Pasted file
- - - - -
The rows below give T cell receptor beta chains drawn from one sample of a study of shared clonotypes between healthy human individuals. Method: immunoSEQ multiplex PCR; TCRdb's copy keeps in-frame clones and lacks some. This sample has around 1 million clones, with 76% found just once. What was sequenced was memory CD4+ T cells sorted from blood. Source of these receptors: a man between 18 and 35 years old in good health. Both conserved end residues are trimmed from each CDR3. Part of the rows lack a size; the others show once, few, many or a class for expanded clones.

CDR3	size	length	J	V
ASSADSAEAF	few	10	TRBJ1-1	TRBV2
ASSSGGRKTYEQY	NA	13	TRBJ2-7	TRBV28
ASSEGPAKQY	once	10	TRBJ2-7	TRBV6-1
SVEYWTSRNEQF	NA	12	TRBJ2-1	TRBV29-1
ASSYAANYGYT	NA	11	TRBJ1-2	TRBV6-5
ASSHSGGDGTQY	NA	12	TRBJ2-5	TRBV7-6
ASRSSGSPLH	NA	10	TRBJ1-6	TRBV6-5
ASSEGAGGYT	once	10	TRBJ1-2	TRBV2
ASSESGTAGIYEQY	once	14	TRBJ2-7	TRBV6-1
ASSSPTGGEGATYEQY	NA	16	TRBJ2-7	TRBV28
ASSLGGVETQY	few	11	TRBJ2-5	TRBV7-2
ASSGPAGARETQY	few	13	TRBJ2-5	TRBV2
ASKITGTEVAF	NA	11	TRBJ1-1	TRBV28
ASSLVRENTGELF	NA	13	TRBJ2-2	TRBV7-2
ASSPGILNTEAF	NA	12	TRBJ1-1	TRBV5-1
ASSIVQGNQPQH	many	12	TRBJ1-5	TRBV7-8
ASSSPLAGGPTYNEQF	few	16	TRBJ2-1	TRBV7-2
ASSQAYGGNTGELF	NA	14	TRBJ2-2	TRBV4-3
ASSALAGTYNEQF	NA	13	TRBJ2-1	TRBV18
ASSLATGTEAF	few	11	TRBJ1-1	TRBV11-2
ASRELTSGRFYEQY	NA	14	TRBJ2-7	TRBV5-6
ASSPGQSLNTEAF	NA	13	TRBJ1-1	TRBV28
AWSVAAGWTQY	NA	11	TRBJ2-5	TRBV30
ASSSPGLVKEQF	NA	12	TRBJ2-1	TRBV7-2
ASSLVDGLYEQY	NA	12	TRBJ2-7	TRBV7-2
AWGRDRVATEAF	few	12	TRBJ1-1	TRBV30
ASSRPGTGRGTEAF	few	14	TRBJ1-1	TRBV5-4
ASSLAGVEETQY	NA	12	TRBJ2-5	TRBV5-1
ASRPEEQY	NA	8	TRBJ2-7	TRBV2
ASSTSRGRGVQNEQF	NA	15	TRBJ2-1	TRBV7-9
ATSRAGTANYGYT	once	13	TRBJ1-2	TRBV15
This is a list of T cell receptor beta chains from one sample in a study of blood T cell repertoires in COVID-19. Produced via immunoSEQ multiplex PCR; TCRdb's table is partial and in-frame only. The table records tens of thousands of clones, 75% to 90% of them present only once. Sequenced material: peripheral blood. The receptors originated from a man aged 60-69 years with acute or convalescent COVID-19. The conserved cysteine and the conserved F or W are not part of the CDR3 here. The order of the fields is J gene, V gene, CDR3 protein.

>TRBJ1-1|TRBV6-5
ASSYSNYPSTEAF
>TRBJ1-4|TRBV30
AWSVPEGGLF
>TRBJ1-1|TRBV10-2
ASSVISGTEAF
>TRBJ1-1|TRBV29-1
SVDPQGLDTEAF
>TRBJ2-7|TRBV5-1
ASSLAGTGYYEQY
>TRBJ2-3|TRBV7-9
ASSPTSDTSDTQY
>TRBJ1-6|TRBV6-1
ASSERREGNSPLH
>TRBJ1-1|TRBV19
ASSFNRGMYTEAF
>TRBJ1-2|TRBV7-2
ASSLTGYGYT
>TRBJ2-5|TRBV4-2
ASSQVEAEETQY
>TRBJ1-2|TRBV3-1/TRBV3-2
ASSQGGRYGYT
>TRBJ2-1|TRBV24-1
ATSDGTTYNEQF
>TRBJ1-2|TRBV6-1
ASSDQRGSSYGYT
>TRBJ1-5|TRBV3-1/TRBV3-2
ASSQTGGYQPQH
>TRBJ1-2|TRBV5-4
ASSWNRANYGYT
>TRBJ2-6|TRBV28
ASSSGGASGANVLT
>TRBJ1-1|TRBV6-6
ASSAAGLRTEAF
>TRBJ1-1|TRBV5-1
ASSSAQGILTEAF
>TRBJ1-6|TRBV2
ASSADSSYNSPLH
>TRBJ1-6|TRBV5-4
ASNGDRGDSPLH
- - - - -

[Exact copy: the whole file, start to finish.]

The rows below give T cell receptor beta chains drawn from one sample of a study of shared clonotypes between healthy human individuals. Method: immunoSEQ multiplex PCR; TCRdb's copy keeps in-frame clones and lacks some. This sample has around 1 million clones, with 76% found just once. What was sequenced was memory CD4+ T cells sorted from blood. Source of these receptors: a man between 18 and 35 years old in good health. Both conserved end residues are trimmed from each CDR3. Part of the rows lack a size; the others show once, few, many or a class for expanded clones.

CDR3	size	length	J	V
ASSADSAEAF	few	10	TRBJ1-1	TRBV2
ASSSGGRKTYEQY	NA	13	TRBJ2-7	TRBV28
ASSEGPAKQY	once	10	TRBJ2-7	TRBV6-1
SVEYWTSRNEQF	NA	12	TRBJ2-1	TRBV29-1
ASSYAANYGYT	NA	11	TRBJ1-2	TRBV6-5
ASSHSGGDGTQY	NA	12	TRBJ2-5	TRBV7-6
ASRSSGSPLH	NA	10	TRBJ1-6	TRBV6-5
ASSEGAGGYT	once	10	TRBJ1-2	TRBV2
ASSESGTAGIYEQY	once	14	TRBJ2-7	TRBV6-1
ASSSPTGGEGATYEQY	NA	16	TRBJ2-7	TRBV28
ASSLGGVETQY	few	11	TRBJ2-5	TRBV7-2
ASSGPAGARETQY	few	13	TRBJ2-5	TRBV2
ASKITGTEVAF	NA	11	TRBJ1-1	TRBV28
ASSLVRENTGELF	NA	13	TRBJ2-2	TRBV7-2
ASSPGILNTEAF	NA	12	TRBJ1-1	TRBV5-1
ASSIVQGNQPQH	many	12	TRBJ1-5	TRBV7-8
ASSSPLAGGPTYNEQF	few	16	TRBJ2-1	TRBV7-2
ASSQAYGGNTGELF	NA	14	TRBJ2-2	TRBV4-3
ASSALAGTYNEQF	NA	13	TRBJ2-1	TRBV18
ASSLATGTEAF	few	11	TRBJ1-1	TRBV11-2
ASRELTSGRFYEQY	NA	14	TRBJ2-7	TRBV5-6
ASSPGQSLNTEAF	NA	13	TRBJ1-1	TRBV28
AWSVAAGWTQY	NA	11	TRBJ2-5	TRBV30
ASSSPGLVKEQF	NA	12	TRBJ2-1	TRBV7-2
ASSLVDGLYEQY	NA	12	TRBJ2-7	TRBV7-2
AWGRDRVATEAF	few	12	TRBJ1-1	TRBV30
ASSRPGTGRGTEAF	few	14	TRBJ1-1	TRBV5-4
ASSLAGVEETQY	NA	12	TRBJ2-5	TRBV5-1
ASRPEEQY	NA	8	TRBJ2-7	TRBV2
ASSTSRGRGVQNEQF	NA	15	TRBJ2-1	TRBV7-9
ATSRAGTANYGYT	once	13	TRBJ1-2	TRBV15
This is a list of T cell receptor beta chains from one sample in a study of blood T cell repertoires in COVID-19. Produced via immunoSEQ multiplex PCR; TCRdb's table is partial and in-frame only. The table records tens of thousands of clones, 75% to 90% of them present only once. Sequenced material: peripheral blood. The receptors originated from a man aged 60-69 years with acute or convalescent COVID-19. The conserved cysteine and the conserved F or W are not part of the CDR3 here. The order of the fields is J gene, V gene, CDR3 protein.

>TRBJ1-1|TRBV6-5
ASSYSNYPSTEAF
>TRBJ1-4|TRBV30
AWSVPEGGLF
>TRBJ1-1|TRBV10-2
ASSVISGTEAF
>TRBJ1-1|TRBV29-1
SVDPQGLDTEAF
>TRBJ2-7|TRBV5-1
ASSLAGTGYYEQY
>TRBJ2-3|TRBV7-9
ASSPTSDTSDTQY
>TRBJ1-6|TRBV6-1
ASSERREGNSPLH
>TRBJ1-1|TRBV19
ASSFNRGMYTEAF
>TRBJ1-2|TRBV7-2
ASSLTGYGYT
>TRBJ2-5|TRBV4-2
ASSQVEAEETQY
>TRBJ1-2|TRBV3-1/TRBV3-2
ASSQGGRYGYT
>TRBJ2-1|TRBV24-1
ATSDGTTYNEQF
>TRBJ1-2|TRBV6-1
ASSDQRGSSYGYT
>TRBJ1-5|TRBV3-1/TRBV3-2
ASSQTGGYQPQH
>TRBJ1-2|TRBV5-4
ASSWNRANYGYT
>TRBJ2-6|TRBV28
ASSSGGASGANVLT
>TRBJ1-1|TRBV6-6
ASSAAGLRTEAF
>TRBJ1-1|TRBV5-1
ASSSAQGILTEAF
>TRBJ1-6|TRBV2
ASSADSSYNSPLH
>TRBJ1-6|TRBV5-4
ASNGDRGDSPLH